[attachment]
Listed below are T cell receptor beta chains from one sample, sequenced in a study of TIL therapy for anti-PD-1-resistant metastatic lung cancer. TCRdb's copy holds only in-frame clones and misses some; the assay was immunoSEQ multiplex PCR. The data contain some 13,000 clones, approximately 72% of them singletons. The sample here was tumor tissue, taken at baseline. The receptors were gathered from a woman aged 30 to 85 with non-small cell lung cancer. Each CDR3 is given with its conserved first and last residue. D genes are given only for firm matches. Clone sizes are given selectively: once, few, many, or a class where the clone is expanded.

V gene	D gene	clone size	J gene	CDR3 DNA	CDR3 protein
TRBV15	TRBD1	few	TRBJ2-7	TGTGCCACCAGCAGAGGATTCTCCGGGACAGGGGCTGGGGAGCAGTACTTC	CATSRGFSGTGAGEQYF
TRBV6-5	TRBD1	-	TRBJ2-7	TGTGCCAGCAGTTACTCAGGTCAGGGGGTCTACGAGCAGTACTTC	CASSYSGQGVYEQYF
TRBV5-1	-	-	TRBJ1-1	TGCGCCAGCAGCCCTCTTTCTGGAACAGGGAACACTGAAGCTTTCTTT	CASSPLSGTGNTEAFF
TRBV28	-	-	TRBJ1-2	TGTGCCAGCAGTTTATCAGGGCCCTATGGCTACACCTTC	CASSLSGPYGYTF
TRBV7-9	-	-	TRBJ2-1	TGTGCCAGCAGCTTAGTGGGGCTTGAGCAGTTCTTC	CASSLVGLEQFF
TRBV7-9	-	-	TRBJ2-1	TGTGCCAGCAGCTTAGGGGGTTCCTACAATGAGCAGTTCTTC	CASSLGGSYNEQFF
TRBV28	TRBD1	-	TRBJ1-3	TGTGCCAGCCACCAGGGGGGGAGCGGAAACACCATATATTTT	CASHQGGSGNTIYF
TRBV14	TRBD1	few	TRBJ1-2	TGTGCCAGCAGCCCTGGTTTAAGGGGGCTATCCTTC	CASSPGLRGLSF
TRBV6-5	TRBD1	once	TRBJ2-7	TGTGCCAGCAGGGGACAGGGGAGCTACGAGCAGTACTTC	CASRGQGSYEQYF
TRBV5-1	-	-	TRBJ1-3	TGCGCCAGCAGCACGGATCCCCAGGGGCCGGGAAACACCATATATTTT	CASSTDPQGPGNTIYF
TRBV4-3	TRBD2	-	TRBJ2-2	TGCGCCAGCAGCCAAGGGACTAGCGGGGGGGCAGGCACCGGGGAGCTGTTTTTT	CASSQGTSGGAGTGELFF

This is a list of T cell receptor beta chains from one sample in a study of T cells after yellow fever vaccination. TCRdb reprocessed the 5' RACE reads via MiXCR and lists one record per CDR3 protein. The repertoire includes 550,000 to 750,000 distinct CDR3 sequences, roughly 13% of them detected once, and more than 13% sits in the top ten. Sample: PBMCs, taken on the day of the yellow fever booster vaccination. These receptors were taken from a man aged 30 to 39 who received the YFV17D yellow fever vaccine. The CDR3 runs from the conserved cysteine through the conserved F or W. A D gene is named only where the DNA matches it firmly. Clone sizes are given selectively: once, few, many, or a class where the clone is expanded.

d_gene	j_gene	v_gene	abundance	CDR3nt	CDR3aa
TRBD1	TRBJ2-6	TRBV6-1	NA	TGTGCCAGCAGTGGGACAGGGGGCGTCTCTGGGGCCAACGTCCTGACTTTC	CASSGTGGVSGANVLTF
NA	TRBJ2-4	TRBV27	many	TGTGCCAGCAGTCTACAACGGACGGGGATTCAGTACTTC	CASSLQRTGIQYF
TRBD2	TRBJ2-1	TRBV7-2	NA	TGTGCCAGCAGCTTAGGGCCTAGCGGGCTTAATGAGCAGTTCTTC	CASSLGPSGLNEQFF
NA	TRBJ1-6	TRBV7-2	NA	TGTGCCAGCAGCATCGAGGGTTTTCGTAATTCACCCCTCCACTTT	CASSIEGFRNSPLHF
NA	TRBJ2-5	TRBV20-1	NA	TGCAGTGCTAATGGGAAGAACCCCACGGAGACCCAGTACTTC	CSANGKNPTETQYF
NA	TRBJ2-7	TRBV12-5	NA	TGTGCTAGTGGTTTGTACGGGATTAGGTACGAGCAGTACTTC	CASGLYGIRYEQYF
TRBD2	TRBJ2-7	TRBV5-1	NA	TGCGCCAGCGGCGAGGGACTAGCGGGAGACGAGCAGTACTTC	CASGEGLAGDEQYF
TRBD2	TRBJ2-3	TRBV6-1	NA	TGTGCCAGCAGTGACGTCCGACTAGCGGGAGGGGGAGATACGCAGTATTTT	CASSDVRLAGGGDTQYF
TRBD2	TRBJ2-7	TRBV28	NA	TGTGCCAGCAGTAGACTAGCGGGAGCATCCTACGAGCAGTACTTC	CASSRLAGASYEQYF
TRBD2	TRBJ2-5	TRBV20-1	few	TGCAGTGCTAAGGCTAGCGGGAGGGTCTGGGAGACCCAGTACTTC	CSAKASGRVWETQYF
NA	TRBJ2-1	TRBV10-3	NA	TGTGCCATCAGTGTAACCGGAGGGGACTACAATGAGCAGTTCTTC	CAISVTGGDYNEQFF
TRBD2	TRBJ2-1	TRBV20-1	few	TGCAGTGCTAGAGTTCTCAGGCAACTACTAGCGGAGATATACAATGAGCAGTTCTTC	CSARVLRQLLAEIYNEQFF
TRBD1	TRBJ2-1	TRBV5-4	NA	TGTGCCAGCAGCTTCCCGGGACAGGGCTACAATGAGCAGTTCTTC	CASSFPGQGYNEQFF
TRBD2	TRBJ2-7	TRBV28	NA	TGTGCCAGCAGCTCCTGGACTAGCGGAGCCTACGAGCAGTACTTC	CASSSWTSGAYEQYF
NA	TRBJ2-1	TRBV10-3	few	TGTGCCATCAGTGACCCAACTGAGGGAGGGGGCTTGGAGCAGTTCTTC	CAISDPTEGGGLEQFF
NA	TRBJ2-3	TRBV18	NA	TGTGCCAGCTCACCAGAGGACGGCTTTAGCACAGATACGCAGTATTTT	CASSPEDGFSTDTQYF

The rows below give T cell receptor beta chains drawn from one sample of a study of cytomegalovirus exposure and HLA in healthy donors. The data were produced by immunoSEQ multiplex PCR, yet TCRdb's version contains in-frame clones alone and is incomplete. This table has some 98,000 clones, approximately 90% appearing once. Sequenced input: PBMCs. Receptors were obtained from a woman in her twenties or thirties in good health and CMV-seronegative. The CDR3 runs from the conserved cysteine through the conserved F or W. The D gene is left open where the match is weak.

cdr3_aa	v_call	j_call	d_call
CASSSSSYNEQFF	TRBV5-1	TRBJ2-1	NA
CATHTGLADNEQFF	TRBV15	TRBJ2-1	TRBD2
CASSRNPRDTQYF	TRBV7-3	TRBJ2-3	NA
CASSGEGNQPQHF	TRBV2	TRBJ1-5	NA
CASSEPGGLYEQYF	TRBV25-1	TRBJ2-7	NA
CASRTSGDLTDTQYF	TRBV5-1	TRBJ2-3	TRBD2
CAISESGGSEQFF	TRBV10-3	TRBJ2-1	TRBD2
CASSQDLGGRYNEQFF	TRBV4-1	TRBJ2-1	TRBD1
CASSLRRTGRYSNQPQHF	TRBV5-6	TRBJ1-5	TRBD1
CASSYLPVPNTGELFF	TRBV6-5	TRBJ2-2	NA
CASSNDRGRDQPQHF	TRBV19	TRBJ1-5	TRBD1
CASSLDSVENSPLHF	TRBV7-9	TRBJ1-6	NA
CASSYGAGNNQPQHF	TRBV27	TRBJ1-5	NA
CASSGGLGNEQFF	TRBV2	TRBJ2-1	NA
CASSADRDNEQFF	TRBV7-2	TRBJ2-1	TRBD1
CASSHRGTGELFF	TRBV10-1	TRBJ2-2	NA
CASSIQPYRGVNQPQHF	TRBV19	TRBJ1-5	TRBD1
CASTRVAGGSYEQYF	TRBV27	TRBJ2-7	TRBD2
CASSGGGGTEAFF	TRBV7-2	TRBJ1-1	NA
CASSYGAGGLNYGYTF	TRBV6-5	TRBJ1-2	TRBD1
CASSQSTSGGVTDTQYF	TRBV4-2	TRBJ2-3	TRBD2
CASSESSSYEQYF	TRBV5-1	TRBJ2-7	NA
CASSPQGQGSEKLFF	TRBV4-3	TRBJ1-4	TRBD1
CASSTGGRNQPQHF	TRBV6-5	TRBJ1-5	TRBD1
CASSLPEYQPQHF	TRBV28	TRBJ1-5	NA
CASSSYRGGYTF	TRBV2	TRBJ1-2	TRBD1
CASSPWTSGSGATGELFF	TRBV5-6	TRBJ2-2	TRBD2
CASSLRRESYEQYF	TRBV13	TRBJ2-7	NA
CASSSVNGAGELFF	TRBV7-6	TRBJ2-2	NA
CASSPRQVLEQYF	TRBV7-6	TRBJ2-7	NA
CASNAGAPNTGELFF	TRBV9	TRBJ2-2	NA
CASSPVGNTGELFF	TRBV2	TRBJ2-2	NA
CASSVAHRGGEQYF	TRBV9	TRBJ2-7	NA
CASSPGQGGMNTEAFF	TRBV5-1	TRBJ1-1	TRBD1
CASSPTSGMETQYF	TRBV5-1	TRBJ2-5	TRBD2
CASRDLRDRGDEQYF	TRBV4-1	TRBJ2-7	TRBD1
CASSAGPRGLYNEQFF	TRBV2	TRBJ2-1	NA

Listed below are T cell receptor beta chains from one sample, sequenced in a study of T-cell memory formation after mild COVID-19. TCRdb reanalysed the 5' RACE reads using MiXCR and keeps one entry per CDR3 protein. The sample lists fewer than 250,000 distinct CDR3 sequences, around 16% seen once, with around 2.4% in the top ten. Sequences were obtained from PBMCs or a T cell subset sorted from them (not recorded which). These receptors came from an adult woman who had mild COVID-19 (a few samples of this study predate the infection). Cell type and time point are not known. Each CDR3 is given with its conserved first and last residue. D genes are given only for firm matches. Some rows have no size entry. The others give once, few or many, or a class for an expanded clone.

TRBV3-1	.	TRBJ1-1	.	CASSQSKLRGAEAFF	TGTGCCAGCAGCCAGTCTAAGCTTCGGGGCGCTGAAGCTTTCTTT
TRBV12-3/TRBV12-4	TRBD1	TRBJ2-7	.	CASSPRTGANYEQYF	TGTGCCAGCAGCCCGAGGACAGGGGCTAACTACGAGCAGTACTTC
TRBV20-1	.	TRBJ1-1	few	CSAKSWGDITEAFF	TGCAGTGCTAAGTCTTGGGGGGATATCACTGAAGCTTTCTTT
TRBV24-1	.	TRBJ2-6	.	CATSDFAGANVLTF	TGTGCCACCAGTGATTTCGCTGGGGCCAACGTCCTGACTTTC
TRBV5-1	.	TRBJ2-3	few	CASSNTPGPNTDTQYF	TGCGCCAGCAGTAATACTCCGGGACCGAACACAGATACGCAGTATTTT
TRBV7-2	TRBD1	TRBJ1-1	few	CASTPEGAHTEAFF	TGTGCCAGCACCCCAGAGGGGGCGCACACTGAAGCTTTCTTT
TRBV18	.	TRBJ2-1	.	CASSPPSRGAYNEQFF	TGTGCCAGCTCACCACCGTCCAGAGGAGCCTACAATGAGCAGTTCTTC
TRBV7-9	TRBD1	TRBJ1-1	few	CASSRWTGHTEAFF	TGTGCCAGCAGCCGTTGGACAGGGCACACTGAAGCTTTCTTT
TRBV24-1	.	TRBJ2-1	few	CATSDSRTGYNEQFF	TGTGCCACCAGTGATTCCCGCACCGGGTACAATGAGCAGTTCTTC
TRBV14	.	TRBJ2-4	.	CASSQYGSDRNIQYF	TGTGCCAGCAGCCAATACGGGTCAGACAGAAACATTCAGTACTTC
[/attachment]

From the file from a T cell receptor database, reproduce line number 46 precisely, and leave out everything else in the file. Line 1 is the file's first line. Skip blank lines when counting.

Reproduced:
CASSYGAGNNQPQHF	TRBV27	TRBJ1-5	NA